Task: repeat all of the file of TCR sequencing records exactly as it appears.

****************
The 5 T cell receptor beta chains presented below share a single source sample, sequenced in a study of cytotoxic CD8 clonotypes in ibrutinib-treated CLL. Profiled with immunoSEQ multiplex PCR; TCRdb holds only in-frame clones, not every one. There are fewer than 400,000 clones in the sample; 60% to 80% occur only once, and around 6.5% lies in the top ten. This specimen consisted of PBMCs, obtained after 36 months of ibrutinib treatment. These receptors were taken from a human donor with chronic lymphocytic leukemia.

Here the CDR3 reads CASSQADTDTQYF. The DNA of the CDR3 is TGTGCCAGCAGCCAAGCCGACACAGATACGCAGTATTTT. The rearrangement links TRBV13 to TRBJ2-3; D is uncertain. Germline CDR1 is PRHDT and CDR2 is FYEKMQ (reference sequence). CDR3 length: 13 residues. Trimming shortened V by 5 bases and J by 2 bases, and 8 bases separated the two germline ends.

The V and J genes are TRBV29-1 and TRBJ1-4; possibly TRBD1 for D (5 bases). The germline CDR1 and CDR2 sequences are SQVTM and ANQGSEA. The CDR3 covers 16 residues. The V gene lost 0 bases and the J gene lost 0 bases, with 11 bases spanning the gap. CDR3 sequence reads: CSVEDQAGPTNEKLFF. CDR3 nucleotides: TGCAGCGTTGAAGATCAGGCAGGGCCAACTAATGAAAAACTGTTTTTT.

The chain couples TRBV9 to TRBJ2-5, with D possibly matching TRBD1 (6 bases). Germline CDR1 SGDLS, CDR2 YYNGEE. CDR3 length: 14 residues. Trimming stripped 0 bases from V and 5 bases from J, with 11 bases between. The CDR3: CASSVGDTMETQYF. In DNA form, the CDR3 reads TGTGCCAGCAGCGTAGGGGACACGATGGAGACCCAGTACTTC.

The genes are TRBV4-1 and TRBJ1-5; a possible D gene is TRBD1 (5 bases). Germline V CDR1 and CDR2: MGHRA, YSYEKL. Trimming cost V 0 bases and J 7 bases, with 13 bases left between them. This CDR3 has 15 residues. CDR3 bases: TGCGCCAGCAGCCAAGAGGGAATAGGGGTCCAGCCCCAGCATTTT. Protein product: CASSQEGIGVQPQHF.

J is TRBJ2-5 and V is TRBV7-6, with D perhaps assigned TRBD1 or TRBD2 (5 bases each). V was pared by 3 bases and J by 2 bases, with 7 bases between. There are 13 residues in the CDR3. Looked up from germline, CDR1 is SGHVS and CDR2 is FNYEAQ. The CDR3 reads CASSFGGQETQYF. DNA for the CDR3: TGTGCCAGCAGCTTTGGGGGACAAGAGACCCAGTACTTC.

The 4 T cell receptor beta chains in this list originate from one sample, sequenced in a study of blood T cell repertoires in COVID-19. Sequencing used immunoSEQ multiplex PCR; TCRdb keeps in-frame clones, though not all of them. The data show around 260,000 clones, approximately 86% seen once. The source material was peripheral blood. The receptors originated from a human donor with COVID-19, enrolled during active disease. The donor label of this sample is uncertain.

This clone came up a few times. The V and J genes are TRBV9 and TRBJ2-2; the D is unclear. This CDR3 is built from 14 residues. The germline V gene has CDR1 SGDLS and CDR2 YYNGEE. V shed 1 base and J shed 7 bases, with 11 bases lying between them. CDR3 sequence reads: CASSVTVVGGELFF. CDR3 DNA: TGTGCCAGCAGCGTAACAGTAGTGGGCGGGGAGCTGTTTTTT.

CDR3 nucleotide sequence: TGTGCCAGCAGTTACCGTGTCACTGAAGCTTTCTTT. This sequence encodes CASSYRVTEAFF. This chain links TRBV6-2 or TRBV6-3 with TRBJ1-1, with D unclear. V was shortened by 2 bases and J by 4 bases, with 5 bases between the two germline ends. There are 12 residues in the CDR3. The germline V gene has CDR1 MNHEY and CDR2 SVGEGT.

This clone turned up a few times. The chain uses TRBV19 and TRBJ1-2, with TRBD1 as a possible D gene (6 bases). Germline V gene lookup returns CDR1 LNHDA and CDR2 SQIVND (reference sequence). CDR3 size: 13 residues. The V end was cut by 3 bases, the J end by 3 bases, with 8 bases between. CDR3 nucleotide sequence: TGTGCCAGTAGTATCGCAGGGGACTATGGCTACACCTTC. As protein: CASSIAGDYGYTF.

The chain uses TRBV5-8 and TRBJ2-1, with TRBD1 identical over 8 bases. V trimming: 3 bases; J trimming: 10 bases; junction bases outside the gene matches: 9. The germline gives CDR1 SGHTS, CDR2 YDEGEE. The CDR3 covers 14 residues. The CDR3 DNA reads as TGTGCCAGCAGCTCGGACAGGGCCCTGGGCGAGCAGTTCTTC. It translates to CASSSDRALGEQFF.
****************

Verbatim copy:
The 5 T cell receptor beta chains presented below share a single source sample, sequenced in a study of cytotoxic CD8 clonotypes in ibrutinib-treated CLL. Profiled with immunoSEQ multiplex PCR; TCRdb holds only in-frame clones, not every one. There are fewer than 400,000 clones in the sample; 60% to 80% occur only once, and around 6.5% lies in the top ten. This specimen consisted of PBMCs, obtained after 36 months of ibrutinib treatment. These receptors were taken from a human donor with chronic lymphocytic leukemia.

Here the CDR3 reads CASSQADTDTQYF. The DNA of the CDR3 is TGTGCCAGCAGCCAAGCCGACACAGATACGCAGTATTTT. The rearrangement links TRBV13 to TRBJ2-3; D is uncertain. Germline CDR1 is PRHDT and CDR2 is FYEKMQ (reference sequence). CDR3 length: 13 residues. Trimming shortened V by 5 bases and J by 2 bases, and 8 bases separated the two germline ends.

The V and J genes are TRBV29-1 and TRBJ1-4; possibly TRBD1 for D (5 bases). The germline CDR1 and CDR2 sequences are SQVTM and ANQGSEA. The CDR3 covers 16 residues. The V gene lost 0 bases and the J gene lost 0 bases, with 11 bases spanning the gap. CDR3 sequence reads: CSVEDQAGPTNEKLFF. CDR3 nucleotides: TGCAGCGTTGAAGATCAGGCAGGGCCAACTAATGAAAAACTGTTTTTT.

The chain couples TRBV9 to TRBJ2-5, with D possibly matching TRBD1 (6 bases). Germline CDR1 SGDLS, CDR2 YYNGEE. CDR3 length: 14 residues. Trimming stripped 0 bases from V and 5 bases from J, with 11 bases between. The CDR3: CASSVGDTMETQYF. In DNA form, the CDR3 reads TGTGCCAGCAGCGTAGGGGACACGATGGAGACCCAGTACTTC.

The genes are TRBV4-1 and TRBJ1-5; a possible D gene is TRBD1 (5 bases). Germline V CDR1 and CDR2: MGHRA, YSYEKL. Trimming cost V 0 bases and J 7 bases, with 13 bases left between them. This CDR3 has 15 residues. CDR3 bases: TGCGCCAGCAGCCAAGAGGGAATAGGGGTCCAGCCCCAGCATTTT. Protein product: CASSQEGIGVQPQHF.

J is TRBJ2-5 and V is TRBV7-6, with D perhaps assigned TRBD1 or TRBD2 (5 bases each). V was pared by 3 bases and J by 2 bases, with 7 bases between. There are 13 residues in the CDR3. Looked up from germline, CDR1 is SGHVS and CDR2 is FNYEAQ. The CDR3 reads CASSFGGQETQYF. DNA for the CDR3: TGTGCCAGCAGCTTTGGGGGACAAGAGACCCAGTACTTC.

The 4 T cell receptor beta chains in this list originate from one sample, sequenced in a study of blood T cell repertoires in COVID-19. Sequencing used immunoSEQ multiplex PCR; TCRdb keeps in-frame clones, though not all of them. The data show around 260,000 clones, approximately 86% seen once. The source material was peripheral blood. The receptors originated from a human donor with COVID-19, enrolled during active disease. The donor label of this sample is uncertain.

This clone came up a few times. The V and J genes are TRBV9 and TRBJ2-2; the D is unclear. This CDR3 is built from 14 residues. The germline V gene has CDR1 SGDLS and CDR2 YYNGEE. V shed 1 base and J shed 7 bases, with 11 bases lying between them. CDR3 sequence reads: CASSVTVVGGELFF. CDR3 DNA: TGTGCCAGCAGCGTAACAGTAGTGGGCGGGGAGCTGTTTTTT.

CDR3 nucleotide sequence: TGTGCCAGCAGTTACCGTGTCACTGAAGCTTTCTTT. This sequence encodes CASSYRVTEAFF. This chain links TRBV6-2 or TRBV6-3 with TRBJ1-1, with D unclear. V was shortened by 2 bases and J by 4 bases, with 5 bases between the two germline ends. There are 12 residues in the CDR3. The germline V gene has CDR1 MNHEY and CDR2 SVGEGT.

This clone turned up a few times. The chain uses TRBV19 and TRBJ1-2, with TRBD1 as a possible D gene (6 bases). Germline V gene lookup returns CDR1 LNHDA and CDR2 SQIVND (reference sequence). CDR3 size: 13 residues. The V end was cut by 3 bases, the J end by 3 bases, with 8 bases between. CDR3 nucleotide sequence: TGTGCCAGTAGTATCGCAGGGGACTATGGCTACACCTTC. As protein: CASSIAGDYGYTF.

The chain uses TRBV5-8 and TRBJ2-1, with TRBD1 identical over 8 bases. V trimming: 3 bases; J trimming: 10 bases; junction bases outside the gene matches: 9. The germline gives CDR1 SGHTS, CDR2 YDEGEE. The CDR3 covers 14 residues. The CDR3 DNA reads as TGTGCCAGCAGCTCGGACAGGGCCCTGGGCGAGCAGTTCTTC. It translates to CASSSDRALGEQFF.